Opinion: Against MCAS

Caterina Tomassini

Students have tons of free time to sit back, relax, enjoy friends and family and pick up new hobbies.

Said no high school student ever.

Between demanding athletic schedules, final exams, essays and projects, students are up to their heads in stress during the spring. So why not add to the list a statewide test that doesn’t impact our grades in the slightest?

Massachusetts students are required to take the Massachusetts Comprehensive Academic System (MCAS) exam in the spring, typically in mid-May or early June. MCAS requires students in various grades to be tested in English and language arts, mathematics and science. The purpose of the assessment is to track the progress of individual students through required material for Massachusetts curriculum.

Since my first MCAS test in fourth grade where we were required to write a long, comprehensive essay, I’ve been told by many teachers that MCAS doesn’t test the student’s knowledge, but rather the teacher’s effectiveness.

Although MCAS may be beneficial for teachers who want to determine which material students need to improve on, it’s not fair to the students. How can anyone read three different stories and write four essays showing their best work within two hours? The time limit on the test doesn’t allow students to represent their best writing skills.

Almost every English teacher I’ve ever had has told the class, “You must start your essay in advance. You can’t write one overnight.” It’s obvious that even teachers know it takes time to write a well-crafted essay, time which we simply do not have during MCAS.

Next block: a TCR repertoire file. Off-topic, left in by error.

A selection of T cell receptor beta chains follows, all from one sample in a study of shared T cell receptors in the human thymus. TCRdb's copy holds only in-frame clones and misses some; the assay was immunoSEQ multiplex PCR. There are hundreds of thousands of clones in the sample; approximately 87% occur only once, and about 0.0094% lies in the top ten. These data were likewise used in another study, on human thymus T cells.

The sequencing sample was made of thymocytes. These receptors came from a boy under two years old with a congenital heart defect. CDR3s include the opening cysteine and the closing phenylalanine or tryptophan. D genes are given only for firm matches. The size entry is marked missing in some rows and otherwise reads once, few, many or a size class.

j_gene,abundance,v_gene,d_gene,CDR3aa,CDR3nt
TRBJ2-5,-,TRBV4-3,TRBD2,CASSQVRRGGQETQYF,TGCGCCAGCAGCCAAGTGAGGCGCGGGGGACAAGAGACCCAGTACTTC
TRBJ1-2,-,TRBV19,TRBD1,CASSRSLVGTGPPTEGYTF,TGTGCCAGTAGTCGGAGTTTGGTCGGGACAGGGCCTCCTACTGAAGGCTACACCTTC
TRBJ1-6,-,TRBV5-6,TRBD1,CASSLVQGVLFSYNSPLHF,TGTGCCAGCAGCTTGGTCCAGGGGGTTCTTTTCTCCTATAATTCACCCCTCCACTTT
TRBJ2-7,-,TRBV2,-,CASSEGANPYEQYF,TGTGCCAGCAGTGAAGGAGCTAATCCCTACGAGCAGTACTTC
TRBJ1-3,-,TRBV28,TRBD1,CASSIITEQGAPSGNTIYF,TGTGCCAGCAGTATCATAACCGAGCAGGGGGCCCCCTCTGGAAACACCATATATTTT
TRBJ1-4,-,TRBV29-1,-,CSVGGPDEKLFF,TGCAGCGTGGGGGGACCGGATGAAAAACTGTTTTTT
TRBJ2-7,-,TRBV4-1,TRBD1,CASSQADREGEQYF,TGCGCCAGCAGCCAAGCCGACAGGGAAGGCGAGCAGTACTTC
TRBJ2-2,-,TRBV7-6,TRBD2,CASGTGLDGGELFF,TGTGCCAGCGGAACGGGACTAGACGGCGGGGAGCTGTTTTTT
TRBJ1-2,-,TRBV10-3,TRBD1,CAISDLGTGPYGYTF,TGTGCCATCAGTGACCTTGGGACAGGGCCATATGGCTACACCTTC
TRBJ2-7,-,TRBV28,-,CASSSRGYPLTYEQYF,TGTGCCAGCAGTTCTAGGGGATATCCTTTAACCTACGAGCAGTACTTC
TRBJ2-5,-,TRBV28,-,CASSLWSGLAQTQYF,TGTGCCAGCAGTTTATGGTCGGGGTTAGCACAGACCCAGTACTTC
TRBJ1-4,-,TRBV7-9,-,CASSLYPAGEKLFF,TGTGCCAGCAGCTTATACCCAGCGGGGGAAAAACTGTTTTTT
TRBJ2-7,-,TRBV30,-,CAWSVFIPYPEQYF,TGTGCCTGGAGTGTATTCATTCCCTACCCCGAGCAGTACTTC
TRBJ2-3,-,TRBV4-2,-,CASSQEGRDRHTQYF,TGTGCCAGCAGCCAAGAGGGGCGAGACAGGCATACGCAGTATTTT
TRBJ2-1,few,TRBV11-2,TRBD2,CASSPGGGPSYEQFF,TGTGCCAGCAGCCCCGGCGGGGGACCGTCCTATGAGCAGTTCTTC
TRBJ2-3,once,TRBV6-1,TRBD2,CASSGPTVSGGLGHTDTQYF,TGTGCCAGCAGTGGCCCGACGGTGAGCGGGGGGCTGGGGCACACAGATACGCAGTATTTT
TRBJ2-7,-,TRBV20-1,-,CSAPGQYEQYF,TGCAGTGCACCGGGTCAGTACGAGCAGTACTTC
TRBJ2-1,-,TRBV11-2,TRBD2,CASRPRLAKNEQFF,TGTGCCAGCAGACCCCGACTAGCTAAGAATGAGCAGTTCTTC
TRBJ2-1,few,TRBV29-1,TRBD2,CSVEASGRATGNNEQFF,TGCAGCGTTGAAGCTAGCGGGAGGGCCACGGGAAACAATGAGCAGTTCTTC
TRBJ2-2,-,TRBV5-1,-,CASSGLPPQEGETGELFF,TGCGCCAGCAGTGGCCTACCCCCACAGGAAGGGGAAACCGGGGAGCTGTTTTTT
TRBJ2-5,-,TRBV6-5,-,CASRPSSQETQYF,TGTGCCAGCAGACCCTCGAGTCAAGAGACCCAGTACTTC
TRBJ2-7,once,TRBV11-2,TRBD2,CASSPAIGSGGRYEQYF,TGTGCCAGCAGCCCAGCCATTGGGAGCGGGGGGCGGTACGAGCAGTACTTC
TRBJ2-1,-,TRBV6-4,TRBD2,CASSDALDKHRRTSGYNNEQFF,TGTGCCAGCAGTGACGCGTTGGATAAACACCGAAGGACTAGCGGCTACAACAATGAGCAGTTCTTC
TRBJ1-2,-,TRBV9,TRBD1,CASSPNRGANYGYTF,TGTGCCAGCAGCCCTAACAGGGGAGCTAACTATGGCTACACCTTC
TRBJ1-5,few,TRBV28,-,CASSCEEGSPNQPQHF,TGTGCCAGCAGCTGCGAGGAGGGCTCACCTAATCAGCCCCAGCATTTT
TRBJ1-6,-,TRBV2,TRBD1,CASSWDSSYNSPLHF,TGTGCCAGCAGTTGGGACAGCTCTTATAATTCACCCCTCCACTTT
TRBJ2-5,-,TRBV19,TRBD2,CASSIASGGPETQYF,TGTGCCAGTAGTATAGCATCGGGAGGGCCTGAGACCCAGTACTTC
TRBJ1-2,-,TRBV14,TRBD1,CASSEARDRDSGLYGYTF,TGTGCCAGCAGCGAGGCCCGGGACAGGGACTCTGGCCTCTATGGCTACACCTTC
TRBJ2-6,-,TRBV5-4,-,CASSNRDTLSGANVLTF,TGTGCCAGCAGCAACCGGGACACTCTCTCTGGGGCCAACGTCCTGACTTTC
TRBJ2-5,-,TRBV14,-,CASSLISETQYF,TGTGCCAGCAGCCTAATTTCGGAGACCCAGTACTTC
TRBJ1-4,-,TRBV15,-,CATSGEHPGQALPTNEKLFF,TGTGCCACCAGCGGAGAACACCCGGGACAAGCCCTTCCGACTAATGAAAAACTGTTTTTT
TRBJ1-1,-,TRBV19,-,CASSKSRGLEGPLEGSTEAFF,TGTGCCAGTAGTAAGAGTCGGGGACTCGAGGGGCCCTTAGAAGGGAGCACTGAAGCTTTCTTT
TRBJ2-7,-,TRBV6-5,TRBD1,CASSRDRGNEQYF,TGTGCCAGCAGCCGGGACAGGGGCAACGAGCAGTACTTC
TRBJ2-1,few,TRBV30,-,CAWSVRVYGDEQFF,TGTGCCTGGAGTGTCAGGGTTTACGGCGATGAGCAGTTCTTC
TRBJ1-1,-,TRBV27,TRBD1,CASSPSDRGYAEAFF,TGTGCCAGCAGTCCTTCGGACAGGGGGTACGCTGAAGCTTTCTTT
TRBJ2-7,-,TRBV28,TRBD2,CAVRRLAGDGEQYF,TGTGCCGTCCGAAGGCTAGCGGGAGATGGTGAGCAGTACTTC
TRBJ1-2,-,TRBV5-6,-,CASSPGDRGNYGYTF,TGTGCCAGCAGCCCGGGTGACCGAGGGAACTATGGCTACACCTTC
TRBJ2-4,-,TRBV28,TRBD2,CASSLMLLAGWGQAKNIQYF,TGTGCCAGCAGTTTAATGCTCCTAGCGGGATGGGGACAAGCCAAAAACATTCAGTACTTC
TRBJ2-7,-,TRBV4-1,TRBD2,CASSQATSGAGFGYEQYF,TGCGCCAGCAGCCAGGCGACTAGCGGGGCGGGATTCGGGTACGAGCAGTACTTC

Secondly, we students are fully aware that MCAS doesn’t impact our grade, which gives some students very little motivation to try. I mean, all we have to do is pass, right?

How important can MCAS be if teachers don’t even take time out of class to prepare us for the assessment? I can’t remember the last time a science or math teacher reviewed important concepts that would likely be on the test. We, students, go into MCAS without a clue as to what kinds of things could be on the test. Geometry? Calculus? I guess we’ll find out when we open the booklet…the booklet that covers topics in which all students across Massachusetts should have learned, no matter what level they’re in, right?

High schools offer different course levels that provide a range of coverage for the subject. How is it fair that a student in an introductory class takes the same test as a student whose teacher covered topics in much more depth because they are in an honors course?

MCAS is a test that does not give the student enough time to show their best work, stresses them out for no reason and ultimately has no impact on their grade.

Opinion articles written by staff members represent their personal views. The opinions expressed do not necessarily represent WSPN as a publication.